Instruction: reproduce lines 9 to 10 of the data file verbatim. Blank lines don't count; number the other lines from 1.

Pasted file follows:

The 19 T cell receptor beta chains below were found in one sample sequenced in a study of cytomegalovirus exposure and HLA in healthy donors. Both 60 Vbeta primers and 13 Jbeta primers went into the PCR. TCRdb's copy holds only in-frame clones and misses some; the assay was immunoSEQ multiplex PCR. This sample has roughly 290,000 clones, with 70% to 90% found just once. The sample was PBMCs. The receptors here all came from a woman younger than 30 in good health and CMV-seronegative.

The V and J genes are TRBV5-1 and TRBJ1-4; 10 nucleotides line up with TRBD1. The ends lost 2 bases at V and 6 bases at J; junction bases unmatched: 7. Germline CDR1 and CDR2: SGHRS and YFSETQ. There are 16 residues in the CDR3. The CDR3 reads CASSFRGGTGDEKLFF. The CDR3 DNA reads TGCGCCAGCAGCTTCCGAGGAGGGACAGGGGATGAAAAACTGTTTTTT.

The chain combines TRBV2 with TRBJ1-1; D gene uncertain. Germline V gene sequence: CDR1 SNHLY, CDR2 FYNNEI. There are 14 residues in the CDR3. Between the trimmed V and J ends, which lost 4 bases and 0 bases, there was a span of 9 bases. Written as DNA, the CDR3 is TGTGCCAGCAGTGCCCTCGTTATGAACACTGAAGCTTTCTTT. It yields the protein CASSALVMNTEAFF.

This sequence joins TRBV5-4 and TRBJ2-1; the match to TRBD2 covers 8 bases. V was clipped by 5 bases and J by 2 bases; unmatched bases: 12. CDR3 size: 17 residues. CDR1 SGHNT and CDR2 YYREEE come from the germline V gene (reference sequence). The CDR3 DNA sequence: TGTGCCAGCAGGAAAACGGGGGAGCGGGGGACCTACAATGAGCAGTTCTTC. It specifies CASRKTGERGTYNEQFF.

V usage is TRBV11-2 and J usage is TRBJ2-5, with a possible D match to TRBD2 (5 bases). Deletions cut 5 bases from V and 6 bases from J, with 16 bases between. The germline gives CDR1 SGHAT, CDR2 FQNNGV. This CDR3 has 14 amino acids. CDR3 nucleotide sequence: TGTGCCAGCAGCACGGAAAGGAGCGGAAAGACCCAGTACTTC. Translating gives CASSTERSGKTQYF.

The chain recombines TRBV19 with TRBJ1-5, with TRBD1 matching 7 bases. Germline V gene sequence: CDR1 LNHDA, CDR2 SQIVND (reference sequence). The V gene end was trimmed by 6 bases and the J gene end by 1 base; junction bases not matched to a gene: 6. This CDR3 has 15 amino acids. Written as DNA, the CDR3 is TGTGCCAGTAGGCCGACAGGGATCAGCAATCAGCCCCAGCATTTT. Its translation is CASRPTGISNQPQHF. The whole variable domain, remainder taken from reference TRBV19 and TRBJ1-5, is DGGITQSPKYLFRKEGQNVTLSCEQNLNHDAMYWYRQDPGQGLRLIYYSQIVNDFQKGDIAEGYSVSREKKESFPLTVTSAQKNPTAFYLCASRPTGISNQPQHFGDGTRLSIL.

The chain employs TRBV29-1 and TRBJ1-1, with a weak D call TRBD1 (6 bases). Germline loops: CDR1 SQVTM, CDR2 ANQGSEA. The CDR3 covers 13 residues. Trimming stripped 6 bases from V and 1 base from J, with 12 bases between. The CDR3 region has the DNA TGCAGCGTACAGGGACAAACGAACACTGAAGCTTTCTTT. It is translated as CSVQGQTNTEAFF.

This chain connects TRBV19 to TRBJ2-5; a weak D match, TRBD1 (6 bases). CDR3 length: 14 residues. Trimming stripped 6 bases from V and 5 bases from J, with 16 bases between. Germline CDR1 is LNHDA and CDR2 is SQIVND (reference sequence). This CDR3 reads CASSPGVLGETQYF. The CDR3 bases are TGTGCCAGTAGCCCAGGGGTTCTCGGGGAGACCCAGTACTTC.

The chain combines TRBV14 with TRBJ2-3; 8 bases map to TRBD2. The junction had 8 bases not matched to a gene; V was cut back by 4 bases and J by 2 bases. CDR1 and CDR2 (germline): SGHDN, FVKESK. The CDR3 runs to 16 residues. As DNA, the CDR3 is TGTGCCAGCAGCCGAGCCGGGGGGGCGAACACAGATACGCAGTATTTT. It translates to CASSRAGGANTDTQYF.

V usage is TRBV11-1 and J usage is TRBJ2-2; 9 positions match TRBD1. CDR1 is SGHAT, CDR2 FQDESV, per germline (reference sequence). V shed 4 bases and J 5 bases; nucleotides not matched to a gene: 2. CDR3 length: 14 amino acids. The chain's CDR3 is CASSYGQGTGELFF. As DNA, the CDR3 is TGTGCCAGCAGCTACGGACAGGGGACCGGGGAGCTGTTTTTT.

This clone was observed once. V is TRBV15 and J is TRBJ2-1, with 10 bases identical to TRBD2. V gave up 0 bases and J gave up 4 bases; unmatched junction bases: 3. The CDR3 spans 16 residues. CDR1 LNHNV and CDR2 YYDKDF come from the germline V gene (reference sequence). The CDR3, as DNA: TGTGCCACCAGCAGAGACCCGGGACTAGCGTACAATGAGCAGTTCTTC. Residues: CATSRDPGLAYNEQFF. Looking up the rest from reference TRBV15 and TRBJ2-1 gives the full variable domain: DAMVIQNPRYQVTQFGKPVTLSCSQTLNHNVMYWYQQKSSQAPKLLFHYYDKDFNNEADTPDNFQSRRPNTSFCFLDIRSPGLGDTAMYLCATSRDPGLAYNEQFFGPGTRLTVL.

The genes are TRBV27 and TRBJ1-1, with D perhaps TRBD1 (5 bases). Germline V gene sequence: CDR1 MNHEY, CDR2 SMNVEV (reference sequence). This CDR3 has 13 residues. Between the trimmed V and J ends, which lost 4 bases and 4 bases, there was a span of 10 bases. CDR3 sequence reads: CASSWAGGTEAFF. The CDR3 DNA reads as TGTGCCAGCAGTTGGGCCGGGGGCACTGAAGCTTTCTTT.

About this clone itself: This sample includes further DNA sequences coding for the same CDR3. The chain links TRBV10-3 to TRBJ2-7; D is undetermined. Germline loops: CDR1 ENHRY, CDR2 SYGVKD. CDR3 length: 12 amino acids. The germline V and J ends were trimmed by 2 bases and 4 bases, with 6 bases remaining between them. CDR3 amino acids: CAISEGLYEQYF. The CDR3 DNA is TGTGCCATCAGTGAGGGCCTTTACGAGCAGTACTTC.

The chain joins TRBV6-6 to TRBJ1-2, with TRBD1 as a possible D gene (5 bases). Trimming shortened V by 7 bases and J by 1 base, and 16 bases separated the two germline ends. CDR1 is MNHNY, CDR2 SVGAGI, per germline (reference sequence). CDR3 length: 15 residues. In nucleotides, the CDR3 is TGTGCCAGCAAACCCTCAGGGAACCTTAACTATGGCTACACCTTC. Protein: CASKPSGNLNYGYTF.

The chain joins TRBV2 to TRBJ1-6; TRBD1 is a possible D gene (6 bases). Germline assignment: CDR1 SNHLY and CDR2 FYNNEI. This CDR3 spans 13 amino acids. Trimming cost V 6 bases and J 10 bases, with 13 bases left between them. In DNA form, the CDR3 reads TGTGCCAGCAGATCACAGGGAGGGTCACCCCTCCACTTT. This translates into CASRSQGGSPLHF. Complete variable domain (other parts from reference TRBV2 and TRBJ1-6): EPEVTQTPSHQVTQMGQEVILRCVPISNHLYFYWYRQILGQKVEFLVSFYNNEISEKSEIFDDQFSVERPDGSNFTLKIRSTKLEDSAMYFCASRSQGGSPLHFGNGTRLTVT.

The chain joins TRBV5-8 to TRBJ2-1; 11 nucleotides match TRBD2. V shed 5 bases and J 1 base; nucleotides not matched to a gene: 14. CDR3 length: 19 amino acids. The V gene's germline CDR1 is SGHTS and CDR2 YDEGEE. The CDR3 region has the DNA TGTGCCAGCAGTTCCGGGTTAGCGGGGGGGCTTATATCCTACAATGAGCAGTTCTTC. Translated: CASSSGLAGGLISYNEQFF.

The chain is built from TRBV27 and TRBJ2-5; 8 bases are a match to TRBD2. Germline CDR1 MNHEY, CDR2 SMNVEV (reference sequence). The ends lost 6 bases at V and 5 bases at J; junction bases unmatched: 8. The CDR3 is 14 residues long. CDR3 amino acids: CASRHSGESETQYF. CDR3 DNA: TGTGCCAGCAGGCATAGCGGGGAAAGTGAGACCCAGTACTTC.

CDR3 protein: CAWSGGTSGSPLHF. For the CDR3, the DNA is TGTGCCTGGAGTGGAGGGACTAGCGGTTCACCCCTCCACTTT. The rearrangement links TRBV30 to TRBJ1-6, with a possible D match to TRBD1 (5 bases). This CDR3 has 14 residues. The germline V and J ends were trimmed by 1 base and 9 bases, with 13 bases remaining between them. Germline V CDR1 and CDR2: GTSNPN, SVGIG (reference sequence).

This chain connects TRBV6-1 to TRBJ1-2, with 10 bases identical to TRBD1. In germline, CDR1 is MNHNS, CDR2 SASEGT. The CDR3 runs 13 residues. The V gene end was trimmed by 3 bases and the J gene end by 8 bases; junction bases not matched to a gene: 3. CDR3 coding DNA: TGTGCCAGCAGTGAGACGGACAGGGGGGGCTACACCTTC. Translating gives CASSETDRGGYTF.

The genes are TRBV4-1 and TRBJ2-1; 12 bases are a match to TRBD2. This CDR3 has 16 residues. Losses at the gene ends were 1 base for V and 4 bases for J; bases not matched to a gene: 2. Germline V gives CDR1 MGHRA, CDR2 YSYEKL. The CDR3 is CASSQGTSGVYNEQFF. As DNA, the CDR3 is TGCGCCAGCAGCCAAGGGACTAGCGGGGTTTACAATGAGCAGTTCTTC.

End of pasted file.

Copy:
The chain combines TRBV14 with TRBJ2-3; 8 bases map to TRBD2. The junction had 8 bases not matched to a gene; V was cut back by 4 bases and J by 2 bases. CDR1 and CDR2 (germline): SGHDN, FVKESK. The CDR3 runs to 16 residues. As DNA, the CDR3 is TGTGCCAGCAGCCGAGCCGGGGGGGCGAACACAGATACGCAGTATTTT. It translates to CASSRAGGANTDTQYF.

V usage is TRBV11-1 and J usage is TRBJ2-2; 9 positions match TRBD1. CDR1 is SGHAT, CDR2 FQDESV, per germline (reference sequence). V shed 4 bases and J 5 bases; nucleotides not matched to a gene: 2. CDR3 length: 14 amino acids. The chain's CDR3 is CASSYGQGTGELFF. As DNA, the CDR3 is TGTGCCAGCAGCTACGGACAGGGGACCGGGGAGCTGTTTTTT.